The planning document was published yesterday for public consultation, a month after the Park Authority’s chief executive, David Butterworth, described it as “by some distance the most important plan for the next five years”.
It includes proposals to retain primary schools, doctors’ surgeries and other essential amenities in the “service hubs” of Sedbergh, Hawes, Reeth and Grassington, and to press for the roll-out of better mobile phone signals and faster broadband.
It also supports the reinstatement of the former railway line between Skipton and Colne, and of the Wensleydale Railway from Redmire to Aysgarth, starting before 2024.
But it does not mention the controversial issue of second homes in the Dales. Two weeks ago, a divisive proposal to dramatically hike the council tax payable by the owners of such properties was abandoned following a vote by councillors in Richmondshire.
The report supports the building of 325 “new dwellings in a range of tenures, sizes and types by 2023”. The number represents the existing target of 55 new homes a year, adjusted for the areas added to the park’s boundary in August 2016.
It says the target is “an ambitious figure – well above the objectively assessed need” for new houses in the National Park – and warns that delivery will be “challenging as developable land is almost wholly privately owned, is not freely available or commands unrealistic expectations of value”.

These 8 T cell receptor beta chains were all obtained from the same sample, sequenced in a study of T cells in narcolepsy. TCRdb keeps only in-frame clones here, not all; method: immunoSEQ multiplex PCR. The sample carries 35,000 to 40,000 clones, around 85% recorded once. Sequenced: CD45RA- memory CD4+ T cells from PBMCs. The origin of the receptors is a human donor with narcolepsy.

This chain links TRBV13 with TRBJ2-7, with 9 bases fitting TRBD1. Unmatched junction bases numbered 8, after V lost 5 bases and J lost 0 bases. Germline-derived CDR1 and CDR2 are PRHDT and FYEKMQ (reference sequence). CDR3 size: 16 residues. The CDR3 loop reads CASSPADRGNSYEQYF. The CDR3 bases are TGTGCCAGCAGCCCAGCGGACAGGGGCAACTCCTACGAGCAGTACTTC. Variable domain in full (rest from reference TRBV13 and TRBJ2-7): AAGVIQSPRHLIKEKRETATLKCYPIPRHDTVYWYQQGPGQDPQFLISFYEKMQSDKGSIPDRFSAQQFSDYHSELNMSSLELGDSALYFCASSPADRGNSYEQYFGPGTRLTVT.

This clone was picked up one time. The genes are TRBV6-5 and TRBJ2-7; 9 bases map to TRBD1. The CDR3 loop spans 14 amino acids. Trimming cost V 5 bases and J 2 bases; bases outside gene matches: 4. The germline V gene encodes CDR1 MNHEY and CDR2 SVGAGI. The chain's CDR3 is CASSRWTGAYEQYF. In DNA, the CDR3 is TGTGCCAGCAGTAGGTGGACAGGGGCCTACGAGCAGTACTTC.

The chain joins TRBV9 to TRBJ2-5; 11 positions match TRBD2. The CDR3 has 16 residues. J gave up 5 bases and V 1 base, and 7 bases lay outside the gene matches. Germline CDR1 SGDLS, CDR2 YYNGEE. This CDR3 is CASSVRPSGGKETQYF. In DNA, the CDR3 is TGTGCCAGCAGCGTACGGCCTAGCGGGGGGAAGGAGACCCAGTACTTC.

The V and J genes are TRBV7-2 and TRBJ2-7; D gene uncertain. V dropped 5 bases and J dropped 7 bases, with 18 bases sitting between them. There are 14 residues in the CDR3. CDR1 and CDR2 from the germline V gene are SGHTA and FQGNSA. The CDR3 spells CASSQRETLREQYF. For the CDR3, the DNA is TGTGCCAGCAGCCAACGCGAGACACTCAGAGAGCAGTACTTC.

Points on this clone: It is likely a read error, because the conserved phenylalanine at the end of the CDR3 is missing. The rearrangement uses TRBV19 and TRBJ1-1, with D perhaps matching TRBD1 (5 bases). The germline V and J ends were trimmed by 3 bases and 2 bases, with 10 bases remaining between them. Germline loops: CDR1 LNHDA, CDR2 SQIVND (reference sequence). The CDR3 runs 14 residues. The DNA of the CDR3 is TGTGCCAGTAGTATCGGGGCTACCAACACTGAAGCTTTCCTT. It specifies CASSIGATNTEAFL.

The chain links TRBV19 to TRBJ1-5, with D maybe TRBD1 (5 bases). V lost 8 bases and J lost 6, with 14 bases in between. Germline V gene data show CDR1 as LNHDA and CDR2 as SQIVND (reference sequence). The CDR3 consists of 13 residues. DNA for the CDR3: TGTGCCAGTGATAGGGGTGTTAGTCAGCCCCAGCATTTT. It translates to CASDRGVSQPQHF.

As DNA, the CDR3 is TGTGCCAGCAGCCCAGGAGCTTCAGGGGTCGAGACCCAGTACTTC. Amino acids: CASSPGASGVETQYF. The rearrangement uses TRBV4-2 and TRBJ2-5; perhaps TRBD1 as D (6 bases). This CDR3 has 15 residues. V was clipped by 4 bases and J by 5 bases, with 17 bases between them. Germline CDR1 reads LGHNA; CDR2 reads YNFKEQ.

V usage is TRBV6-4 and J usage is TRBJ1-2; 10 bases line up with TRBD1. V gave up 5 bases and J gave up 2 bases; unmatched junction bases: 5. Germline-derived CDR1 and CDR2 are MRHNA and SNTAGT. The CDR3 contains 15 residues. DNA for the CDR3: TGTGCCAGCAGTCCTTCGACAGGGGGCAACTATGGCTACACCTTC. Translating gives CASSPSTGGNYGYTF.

Separately, the Housing Minister Dominic Raab said yesterday that changes to planning rules allowing farmers to turn agricultural buildings into as many as five homes would “reinvigorate rural communities and help to build a stronger, more sustainable countryside”.
Mr Raab said the proposals would give rural communities more options to convert agricultural buildings into family homes that would help them to better meet local housing needs.
His announcement that up to five new homes – instead of the current maximum of three – could be created from existing agricultural buildings on a farm, follows the Prime Minister’s announcement last week of a shake-up to planning regulations.
The Dales was said last month to be facing the biggest crisis in its history, as a combination of social and economic pressures led to warnings that a radical shift in policy was needed to preserve centuries-old rural life.
Mr Butterworth said at the time: “If we all want to see our communities prosper, we may have to be a little more thoughtful about how we live our lives.”
The plan, which promotes “self-reliant and balanced communities”, includes measures to counter the “disproportionately low number of younger, working age people” – a figure said to be around half the national average.
There are also proposals to make the Dales more attractive and accessible to communities who do not currently visit the area, including “minority ethnic groups and older people with physical or mental difficulties”.
The plan, which is the work of 16 public, private and voluntary organisations, also calls for the development of new events, festivals and attractions “based on the Park’s special qualities”.